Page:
Coconut blossom sugar as a healthy alternative to industrial sugar

Hype about coconut blossom sugar - but why?

Everyone is talking about the sweet sugar alternative from the tropics. Caramel taste, a fine vanilla-malt note and better tolerated than refined sugar - sounds very promising at first. But what exactly is the brown gold, why is the sugar from the coconut palm healthier than conventional industrial sugar and how can it be used?

Coconut blossom sugar - what exactly is it?

The answer is actually quite simple: it is sugar, which is extracted from the flowers of the coconut palm. Farmers in the countries where the coconut palm is grown, mainly in Southeast Asia, climb up the palm trees and cut the flowers of the coconut palm. From the incision, the palm tree secretes a syrup which is collected in shells and then boiled, dried and ground. The result is a fine, crumbly mass that looks like roasted breadcrumbs, but dissolves immediately on the tongue, leaving a pleasantly sweet taste. This processing chain is very short compared to conventional sugar, which is why the sugar from the coconut palm still contains some of its nutrients - fibre, magnesium, iron, zinc and antioxidants.

One palm tree can produce about two litres of coconut nectar per day, which results in 500 grams of sugar, the main component of which, as with most types of sugar, is sucrose (household sugar).

Why conventional sugar is so unhealthy

Fortunately, most people now know that refined sugar is harmful, but what exactly makes industrial sugar so harmful?

Our normal household sugar is industrially produced from plants, mostly sugar beet or sugar cane, and consists mainly of sucrose. First, the sweet starch is extracted from the plant in extraction towers, resulting in a thin juice - the raw juice, which contains only 15% sucrose. After filtering and evaporating this juice, the resulting syrup contains approximately 75% sucrose and is crystallised through refining. In order to obtain particularly pure and white sugar, several stations are passed through. During this process, all fibres, minerals and other nutrients are removed from the thickened syrup.

The disadvantage of sugar produced industrially via refining: they are so-called empty calories, which are often consumed in excessive quantities. The body cannot use these empty calories, they weaken the immune system and cause a lack of vitamins and minerals. Moreover, in the long term, they not only promote civilization diseases such as obesity, high blood pressure, caries and hyperactivity, but also the premature appearance of signs of aging. More and more people are trying to protect themselves from these negative effects of sugar, as well as from osteoporosis, diabetes, asthma or multiple sclerosis and are looking for a healthier alternative.

Coconut blossom sugar is the healthier alternative

Industrial sugar, like coconut blossom sugar, is therefore produced from plants which, when raw and in varying degrees of intensity, contain natural nutrients. Since both types of sugar consist almost exclusively of sucrose (i.e. household sugar) and contain almost 400 kilocalories per 100g, coconut sugar is, from this perspective, hardly any less calorific than conventional sugar.

The subtle difference lies in the production of the sugar crystals, which is why the mineral content (e.g. zinc, magnesium and iron) of coconut blossom sugar is higher and is retained in our body in its original and almost natural form during further processing. In addition, the nectar contains more than 2 percent* fibre, which has a strong digestive effect and is important for our entire digestive tract.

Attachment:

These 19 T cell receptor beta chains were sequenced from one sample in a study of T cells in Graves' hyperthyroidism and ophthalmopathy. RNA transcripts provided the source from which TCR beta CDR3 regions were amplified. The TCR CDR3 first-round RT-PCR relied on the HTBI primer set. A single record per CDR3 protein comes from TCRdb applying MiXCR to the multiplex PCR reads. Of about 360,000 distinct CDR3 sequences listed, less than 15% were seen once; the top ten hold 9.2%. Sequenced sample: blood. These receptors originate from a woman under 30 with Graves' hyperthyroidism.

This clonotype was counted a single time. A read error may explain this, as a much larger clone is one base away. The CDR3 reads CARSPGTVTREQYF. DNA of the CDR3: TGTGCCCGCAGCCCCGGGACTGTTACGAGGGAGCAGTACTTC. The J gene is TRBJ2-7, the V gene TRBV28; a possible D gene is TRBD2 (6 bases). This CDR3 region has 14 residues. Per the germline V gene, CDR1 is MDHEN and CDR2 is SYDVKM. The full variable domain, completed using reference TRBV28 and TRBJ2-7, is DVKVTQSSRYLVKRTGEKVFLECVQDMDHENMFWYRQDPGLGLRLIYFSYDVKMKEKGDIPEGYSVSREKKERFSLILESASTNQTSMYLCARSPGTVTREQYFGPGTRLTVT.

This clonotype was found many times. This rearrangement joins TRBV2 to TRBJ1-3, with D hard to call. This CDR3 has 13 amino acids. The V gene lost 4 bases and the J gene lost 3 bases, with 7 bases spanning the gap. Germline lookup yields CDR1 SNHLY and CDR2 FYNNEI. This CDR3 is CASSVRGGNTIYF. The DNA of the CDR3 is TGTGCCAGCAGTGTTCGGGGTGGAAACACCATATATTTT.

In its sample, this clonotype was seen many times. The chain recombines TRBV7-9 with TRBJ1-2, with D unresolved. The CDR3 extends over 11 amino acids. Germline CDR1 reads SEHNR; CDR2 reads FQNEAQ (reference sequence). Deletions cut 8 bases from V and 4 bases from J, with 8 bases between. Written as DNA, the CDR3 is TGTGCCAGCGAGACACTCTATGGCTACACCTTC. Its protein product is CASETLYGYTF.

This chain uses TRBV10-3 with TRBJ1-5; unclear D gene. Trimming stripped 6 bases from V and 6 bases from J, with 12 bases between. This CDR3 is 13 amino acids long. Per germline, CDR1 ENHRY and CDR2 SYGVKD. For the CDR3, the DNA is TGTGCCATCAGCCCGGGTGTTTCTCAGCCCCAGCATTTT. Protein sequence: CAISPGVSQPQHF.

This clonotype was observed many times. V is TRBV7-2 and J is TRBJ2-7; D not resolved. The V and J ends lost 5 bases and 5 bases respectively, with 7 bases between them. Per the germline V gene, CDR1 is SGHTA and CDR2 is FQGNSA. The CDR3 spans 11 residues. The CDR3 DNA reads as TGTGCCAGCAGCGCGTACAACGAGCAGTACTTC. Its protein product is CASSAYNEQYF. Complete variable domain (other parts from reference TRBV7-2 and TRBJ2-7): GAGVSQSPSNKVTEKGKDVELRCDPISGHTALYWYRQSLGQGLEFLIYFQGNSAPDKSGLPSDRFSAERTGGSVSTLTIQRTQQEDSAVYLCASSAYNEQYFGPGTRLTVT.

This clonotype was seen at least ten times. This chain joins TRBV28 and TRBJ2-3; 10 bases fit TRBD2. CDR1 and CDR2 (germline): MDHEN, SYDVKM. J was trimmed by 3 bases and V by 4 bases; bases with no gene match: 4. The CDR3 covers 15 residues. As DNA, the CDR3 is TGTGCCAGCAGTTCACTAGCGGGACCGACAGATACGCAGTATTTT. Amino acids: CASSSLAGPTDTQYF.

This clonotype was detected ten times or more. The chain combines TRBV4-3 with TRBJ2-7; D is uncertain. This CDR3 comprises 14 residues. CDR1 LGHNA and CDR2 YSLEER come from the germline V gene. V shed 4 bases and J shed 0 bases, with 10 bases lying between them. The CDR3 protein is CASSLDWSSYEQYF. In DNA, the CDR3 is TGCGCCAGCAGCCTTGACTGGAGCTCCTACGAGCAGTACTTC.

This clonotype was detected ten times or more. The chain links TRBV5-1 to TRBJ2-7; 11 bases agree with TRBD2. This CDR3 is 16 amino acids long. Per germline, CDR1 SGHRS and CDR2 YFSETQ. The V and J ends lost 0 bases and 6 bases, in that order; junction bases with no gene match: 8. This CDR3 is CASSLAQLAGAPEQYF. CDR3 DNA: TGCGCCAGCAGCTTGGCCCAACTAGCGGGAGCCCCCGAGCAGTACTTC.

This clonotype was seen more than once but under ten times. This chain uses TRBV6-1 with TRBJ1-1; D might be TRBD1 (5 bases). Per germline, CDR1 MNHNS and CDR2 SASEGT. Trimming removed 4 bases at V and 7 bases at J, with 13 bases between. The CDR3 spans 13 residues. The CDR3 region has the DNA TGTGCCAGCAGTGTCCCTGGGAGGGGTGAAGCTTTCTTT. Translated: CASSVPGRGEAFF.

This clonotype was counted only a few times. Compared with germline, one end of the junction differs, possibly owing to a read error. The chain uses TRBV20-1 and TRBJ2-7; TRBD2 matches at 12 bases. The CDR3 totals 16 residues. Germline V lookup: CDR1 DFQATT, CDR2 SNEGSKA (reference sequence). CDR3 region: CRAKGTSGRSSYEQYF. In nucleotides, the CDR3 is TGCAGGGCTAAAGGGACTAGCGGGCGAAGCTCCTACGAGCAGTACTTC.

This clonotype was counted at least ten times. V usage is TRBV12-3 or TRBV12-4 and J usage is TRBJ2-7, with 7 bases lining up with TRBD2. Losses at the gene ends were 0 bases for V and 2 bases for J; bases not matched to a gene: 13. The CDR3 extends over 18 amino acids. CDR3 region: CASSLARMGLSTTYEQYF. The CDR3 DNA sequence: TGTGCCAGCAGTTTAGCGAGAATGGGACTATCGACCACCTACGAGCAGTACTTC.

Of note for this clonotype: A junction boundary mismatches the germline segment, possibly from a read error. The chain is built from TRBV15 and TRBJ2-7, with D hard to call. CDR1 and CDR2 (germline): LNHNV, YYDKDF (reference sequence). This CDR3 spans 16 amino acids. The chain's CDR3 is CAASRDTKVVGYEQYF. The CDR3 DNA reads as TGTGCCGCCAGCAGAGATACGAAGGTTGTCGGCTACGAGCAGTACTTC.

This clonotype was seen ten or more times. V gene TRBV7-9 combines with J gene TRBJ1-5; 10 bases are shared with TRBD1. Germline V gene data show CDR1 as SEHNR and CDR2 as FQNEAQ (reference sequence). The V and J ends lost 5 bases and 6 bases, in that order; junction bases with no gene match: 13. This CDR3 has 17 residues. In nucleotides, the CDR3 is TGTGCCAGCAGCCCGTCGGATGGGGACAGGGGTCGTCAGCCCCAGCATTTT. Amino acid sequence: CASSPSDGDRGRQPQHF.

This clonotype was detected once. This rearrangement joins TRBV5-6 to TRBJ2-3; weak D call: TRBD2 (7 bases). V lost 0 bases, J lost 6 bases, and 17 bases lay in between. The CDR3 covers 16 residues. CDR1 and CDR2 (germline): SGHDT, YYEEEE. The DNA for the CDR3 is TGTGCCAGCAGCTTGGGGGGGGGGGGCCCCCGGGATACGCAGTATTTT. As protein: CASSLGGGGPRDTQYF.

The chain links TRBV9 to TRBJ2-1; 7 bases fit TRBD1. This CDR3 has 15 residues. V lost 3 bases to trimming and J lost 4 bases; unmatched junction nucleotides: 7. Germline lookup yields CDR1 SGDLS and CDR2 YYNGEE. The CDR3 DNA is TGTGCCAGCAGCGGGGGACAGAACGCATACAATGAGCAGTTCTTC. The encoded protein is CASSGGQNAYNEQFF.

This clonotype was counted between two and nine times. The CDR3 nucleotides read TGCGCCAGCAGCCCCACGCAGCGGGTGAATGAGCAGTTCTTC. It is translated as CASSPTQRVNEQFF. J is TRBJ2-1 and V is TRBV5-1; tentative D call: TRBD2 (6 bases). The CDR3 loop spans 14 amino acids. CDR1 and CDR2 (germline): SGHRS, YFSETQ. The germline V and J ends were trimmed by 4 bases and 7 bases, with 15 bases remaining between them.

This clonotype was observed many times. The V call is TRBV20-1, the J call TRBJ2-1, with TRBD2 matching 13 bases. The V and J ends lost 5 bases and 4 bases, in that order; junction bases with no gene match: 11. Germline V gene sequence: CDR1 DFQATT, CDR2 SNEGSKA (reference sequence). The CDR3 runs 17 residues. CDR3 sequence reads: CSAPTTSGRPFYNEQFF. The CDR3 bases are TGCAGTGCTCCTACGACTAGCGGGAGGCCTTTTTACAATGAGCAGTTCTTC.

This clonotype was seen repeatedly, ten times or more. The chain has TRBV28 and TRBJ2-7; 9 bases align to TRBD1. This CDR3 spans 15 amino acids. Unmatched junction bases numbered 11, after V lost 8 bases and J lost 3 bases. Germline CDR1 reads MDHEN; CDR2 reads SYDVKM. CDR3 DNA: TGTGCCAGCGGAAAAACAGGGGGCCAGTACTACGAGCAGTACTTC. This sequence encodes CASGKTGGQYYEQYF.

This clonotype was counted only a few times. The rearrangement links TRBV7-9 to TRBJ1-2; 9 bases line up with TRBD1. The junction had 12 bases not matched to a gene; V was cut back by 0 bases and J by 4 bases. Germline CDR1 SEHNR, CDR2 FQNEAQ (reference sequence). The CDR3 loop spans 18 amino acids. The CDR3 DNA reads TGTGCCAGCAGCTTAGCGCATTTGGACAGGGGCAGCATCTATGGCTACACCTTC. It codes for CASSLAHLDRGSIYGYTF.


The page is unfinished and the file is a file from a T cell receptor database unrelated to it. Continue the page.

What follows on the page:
Furthermore, the glycaemic index a key indicator for determining the effect of a carbohydrate (sugar) in our body. It describes the increase in blood sugar levels after the consumption of food containing carbohydrates or sugar. The lower the index, the less the blood sugar level rises. In this case it is a clear plus for coconut blossom sugar, as it has a glycemic index (GI) of 35, which is far below that of refined sugar (GI of 80). The slight increase in blood sugar levels after eating foods containing coconut flower sugar leads to a longer lasting feeling of satiety and low insulin release. If a lot of insulin is released after a sharp rise in blood sugar levels, the sugar level in our blood drops very quickly below normal levels. And this in turn leads to ravenous hunger attacks.

As you can see, the coconut blossom sugar obtained from the syrup of the flowers of the coconut palm is quite a bit ahead of normal sugar in some respects. Due to the comparatively minor further processing, it retains many nutrients in contrast to industrial sugar. The low glycemic index causes your blood sugar to rise less and you get a pleasant feeling of satiety.

Coconut blossom sugar for cooking and baking

So coconut blossom sugar is a great alternative to industrial sugar! You can use it in many different ways for cooking and baking and you can sweeten everything you normally sweeten with industrial sugar with coconut blossom sugar instead: cakes, drinks, salads, jams, etc. You should note, however, that it does not taste like coconut, but at least very strong and has a slight caramel note, so it is not just sweet like "normal" household sugar.

We at the nu company find coconut blossom sugar so great that we use it to sweeten our nucao bar and our nupro-Shakes only use dried coconut blossom nectar. Because we want our snacks to fill you up for a long time and at the same time be nutritious all around. With the sweetness of the coconut blossom sugar you have a fruity sweet taste and a clear conscience!

* This value varies depending on the manufacturing process and company.